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After a mighty fine breakfast I decided I'd see if I could fix the wheel a bit better on the extra wagon. Bill, who seemed to always be tinkerin with somehting, was already outside tending to the teams and came over to help. When I looked under the wagon a little better, something just didn't seem right. "Bill, that looks a little odd," I said, "Let's pry them middle floor boards up, I got a hunch". Just as I suspected there was a hidden compartment. Inside was a couple of Henry rifles, several hundred rounds of .44s, a brace of 1860 armies, a small keg of black powder, some lead round balls, caps, and a money box. I had to break the lock on the box to get it open; there was about eight thousand dollars worth of bills inside. "I reckon' we ought to split this up amongst them gals, whatcha think Bill," He just nodded in agreement. Distributing the money could wait though we needed to get that wheel back on and get ready to travel.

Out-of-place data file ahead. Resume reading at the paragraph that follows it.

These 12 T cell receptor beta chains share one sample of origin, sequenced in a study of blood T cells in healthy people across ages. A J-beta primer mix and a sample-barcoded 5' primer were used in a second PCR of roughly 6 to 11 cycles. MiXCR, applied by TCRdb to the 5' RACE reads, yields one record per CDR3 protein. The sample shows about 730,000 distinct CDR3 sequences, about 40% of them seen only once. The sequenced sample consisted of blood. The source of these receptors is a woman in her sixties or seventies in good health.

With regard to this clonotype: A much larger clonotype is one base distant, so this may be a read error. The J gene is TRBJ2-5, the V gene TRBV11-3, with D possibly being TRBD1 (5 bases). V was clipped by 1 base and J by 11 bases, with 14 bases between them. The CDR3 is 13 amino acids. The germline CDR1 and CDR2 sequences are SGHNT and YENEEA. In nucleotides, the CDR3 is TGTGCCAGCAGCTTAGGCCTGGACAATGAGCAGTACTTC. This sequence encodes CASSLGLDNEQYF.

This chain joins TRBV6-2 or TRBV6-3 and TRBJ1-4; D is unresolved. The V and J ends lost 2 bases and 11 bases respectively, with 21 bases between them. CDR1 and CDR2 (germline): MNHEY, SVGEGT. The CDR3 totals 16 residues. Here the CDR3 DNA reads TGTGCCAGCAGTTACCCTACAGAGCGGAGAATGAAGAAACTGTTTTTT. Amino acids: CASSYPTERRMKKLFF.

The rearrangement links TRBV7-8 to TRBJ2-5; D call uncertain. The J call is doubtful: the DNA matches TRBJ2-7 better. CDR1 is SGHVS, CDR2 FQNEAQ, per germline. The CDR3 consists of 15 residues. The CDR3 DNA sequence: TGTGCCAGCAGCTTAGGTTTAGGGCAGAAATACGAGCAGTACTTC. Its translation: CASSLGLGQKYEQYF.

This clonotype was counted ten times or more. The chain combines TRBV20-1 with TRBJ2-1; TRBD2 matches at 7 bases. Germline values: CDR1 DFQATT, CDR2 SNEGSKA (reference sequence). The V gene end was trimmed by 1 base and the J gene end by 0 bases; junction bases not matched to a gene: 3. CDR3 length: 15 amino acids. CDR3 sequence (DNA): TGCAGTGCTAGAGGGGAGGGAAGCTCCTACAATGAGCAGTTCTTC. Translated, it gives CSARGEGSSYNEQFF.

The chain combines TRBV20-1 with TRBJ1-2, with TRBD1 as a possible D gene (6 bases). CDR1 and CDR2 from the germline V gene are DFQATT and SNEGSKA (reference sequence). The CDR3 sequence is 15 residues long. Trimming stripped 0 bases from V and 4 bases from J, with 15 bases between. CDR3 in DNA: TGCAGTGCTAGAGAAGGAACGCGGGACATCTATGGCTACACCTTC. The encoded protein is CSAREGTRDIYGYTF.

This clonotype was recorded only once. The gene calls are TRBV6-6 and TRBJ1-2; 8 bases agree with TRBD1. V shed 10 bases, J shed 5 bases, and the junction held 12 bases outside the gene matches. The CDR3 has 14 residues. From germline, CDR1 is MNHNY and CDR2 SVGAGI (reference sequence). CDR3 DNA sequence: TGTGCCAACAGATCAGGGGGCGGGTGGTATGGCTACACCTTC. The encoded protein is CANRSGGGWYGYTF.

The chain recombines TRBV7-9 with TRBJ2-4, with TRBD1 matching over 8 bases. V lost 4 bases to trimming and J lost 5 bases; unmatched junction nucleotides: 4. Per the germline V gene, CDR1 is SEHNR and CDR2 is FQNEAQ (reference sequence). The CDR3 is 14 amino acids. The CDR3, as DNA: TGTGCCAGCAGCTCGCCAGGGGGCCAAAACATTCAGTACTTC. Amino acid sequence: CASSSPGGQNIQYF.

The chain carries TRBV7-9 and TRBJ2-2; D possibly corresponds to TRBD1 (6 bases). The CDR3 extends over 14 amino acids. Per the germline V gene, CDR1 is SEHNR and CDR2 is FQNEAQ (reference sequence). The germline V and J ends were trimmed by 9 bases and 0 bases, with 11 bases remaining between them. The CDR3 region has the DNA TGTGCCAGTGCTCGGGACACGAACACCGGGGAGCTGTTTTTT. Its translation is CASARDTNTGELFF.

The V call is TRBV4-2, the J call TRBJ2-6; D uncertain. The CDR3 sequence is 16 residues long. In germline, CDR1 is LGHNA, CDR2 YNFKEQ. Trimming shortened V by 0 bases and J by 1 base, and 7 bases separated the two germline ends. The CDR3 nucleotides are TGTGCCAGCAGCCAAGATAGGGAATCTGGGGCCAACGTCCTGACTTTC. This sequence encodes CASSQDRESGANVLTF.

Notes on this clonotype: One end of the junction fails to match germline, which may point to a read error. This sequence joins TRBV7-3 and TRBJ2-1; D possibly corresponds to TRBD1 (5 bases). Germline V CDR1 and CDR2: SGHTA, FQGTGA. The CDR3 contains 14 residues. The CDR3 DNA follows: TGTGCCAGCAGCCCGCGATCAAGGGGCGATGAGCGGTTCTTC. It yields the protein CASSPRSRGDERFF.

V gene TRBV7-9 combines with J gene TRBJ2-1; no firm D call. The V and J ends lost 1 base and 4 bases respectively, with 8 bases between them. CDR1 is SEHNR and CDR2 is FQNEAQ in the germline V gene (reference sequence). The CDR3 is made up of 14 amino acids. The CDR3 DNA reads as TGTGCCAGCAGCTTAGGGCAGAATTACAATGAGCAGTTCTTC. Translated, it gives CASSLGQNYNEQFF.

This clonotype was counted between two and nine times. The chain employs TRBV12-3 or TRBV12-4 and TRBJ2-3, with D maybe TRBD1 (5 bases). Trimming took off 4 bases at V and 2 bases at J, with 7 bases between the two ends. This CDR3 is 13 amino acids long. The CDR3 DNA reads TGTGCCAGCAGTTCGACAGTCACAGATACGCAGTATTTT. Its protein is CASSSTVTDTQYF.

I swore under my breath when I saw Pepper and Mattie talking and then he helped her mount one of his horse. "Dammit, I was hopin I could talk that pretty gal into keepin me company on the wagon, at least until we get to Santa Fe. Guess that'll teach me to speak up a little quicker; that damn Yankee beat me to the punch!" I said; Bill just chuckled.

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I didn't go back inside until it was dark, and I was too chilly to stand it anymore. Inside the depot, Pearl, Suzanna, and Ruby were all sitting in a corner, and looked like they were pouting. Must have been turned down, I thought, and I had to try not to laugh. Mattie wasn't with them, in fact she was on the other side of the room talking to Cody, sounded to me like they were trading stew recipes. I stopped to ask Culpepper how his leg was doing, he told me it was fine but didn't seem like he was in the mood to talk, so I left him alone. Red had seen me carry in some blankets that I'd fetched out of our wagon, and he let me know that us women could use the area by the fireplace to sleep, the men would take the other side of the room.